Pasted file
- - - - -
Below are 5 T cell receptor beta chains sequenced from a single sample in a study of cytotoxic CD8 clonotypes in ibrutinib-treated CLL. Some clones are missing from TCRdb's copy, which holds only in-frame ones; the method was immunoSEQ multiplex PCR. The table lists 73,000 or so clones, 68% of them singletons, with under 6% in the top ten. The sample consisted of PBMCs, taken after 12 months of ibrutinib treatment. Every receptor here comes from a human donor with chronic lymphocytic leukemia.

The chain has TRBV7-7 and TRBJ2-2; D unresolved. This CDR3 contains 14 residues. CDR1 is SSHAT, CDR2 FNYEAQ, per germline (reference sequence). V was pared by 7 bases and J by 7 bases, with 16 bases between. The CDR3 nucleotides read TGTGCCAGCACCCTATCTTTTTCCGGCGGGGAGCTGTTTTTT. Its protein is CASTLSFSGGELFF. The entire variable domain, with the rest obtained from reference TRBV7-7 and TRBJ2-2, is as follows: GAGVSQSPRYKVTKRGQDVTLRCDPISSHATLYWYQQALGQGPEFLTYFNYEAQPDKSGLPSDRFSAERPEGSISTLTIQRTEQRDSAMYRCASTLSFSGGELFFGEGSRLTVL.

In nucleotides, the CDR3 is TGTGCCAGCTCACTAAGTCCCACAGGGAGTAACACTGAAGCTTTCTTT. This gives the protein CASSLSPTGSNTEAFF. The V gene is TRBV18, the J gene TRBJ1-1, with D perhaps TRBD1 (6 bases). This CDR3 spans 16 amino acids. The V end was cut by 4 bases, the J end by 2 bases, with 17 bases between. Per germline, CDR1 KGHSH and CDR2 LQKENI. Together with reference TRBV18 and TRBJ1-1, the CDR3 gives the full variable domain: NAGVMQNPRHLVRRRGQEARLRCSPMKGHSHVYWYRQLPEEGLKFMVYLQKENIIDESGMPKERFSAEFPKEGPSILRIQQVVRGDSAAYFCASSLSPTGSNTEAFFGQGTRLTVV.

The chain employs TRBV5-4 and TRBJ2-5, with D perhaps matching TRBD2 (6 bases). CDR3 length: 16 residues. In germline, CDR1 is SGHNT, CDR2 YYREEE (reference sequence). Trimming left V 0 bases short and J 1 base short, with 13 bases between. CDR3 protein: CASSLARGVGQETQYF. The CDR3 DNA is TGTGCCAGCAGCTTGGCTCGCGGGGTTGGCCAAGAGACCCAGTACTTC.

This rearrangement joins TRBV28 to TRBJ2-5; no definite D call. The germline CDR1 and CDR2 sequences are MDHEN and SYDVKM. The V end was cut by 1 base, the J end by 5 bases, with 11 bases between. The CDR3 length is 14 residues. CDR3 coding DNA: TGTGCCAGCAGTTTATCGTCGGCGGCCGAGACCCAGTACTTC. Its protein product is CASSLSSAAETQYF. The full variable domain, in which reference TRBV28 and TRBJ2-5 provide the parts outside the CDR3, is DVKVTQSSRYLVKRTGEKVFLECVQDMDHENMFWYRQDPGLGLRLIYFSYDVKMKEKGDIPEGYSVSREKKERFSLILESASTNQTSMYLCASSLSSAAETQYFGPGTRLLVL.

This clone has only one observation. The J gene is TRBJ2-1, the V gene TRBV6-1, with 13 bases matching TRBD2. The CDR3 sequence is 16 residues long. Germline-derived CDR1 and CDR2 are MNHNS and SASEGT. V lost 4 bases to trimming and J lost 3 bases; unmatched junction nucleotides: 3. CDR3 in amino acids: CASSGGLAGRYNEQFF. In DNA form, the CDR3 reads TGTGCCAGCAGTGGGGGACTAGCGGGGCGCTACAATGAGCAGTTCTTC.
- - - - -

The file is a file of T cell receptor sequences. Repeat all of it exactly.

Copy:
Below are 5 T cell receptor beta chains sequenced from a single sample in a study of cytotoxic CD8 clonotypes in ibrutinib-treated CLL. Some clones are missing from TCRdb's copy, which holds only in-frame ones; the method was immunoSEQ multiplex PCR. The table lists 73,000 or so clones, 68% of them singletons, with under 6% in the top ten. The sample consisted of PBMCs, taken after 12 months of ibrutinib treatment. Every receptor here comes from a human donor with chronic lymphocytic leukemia.

The chain has TRBV7-7 and TRBJ2-2; D unresolved. This CDR3 contains 14 residues. CDR1 is SSHAT, CDR2 FNYEAQ, per germline (reference sequence). V was pared by 7 bases and J by 7 bases, with 16 bases between. The CDR3 nucleotides read TGTGCCAGCACCCTATCTTTTTCCGGCGGGGAGCTGTTTTTT. Its protein is CASTLSFSGGELFF. The entire variable domain, with the rest obtained from reference TRBV7-7 and TRBJ2-2, is as follows: GAGVSQSPRYKVTKRGQDVTLRCDPISSHATLYWYQQALGQGPEFLTYFNYEAQPDKSGLPSDRFSAERPEGSISTLTIQRTEQRDSAMYRCASTLSFSGGELFFGEGSRLTVL.

In nucleotides, the CDR3 is TGTGCCAGCTCACTAAGTCCCACAGGGAGTAACACTGAAGCTTTCTTT. This gives the protein CASSLSPTGSNTEAFF. The V gene is TRBV18, the J gene TRBJ1-1, with D perhaps TRBD1 (6 bases). This CDR3 spans 16 amino acids. The V end was cut by 4 bases, the J end by 2 bases, with 17 bases between. Per germline, CDR1 KGHSH and CDR2 LQKENI. Together with reference TRBV18 and TRBJ1-1, the CDR3 gives the full variable domain: NAGVMQNPRHLVRRRGQEARLRCSPMKGHSHVYWYRQLPEEGLKFMVYLQKENIIDESGMPKERFSAEFPKEGPSILRIQQVVRGDSAAYFCASSLSPTGSNTEAFFGQGTRLTVV.

The chain employs TRBV5-4 and TRBJ2-5, with D perhaps matching TRBD2 (6 bases). CDR3 length: 16 residues. In germline, CDR1 is SGHNT, CDR2 YYREEE (reference sequence). Trimming left V 0 bases short and J 1 base short, with 13 bases between. CDR3 protein: CASSLARGVGQETQYF. The CDR3 DNA is TGTGCCAGCAGCTTGGCTCGCGGGGTTGGCCAAGAGACCCAGTACTTC.

This rearrangement joins TRBV28 to TRBJ2-5; no definite D call. The germline CDR1 and CDR2 sequences are MDHEN and SYDVKM. The V end was cut by 1 base, the J end by 5 bases, with 11 bases between. The CDR3 length is 14 residues. CDR3 coding DNA: TGTGCCAGCAGTTTATCGTCGGCGGCCGAGACCCAGTACTTC. Its protein product is CASSLSSAAETQYF. The full variable domain, in which reference TRBV28 and TRBJ2-5 provide the parts outside the CDR3, is DVKVTQSSRYLVKRTGEKVFLECVQDMDHENMFWYRQDPGLGLRLIYFSYDVKMKEKGDIPEGYSVSREKKERFSLILESASTNQTSMYLCASSLSSAAETQYFGPGTRLLVL.

This clone has only one observation. The J gene is TRBJ2-1, the V gene TRBV6-1, with 13 bases matching TRBD2. The CDR3 sequence is 16 residues long. Germline-derived CDR1 and CDR2 are MNHNS and SASEGT. V lost 4 bases to trimming and J lost 3 bases; unmatched junction nucleotides: 3. CDR3 in amino acids: CASSGGLAGRYNEQFF. In DNA form, the CDR3 reads TGTGCCAGCAGTGGGGGACTAGCGGGGCGCTACAATGAGCAGTTCTTC.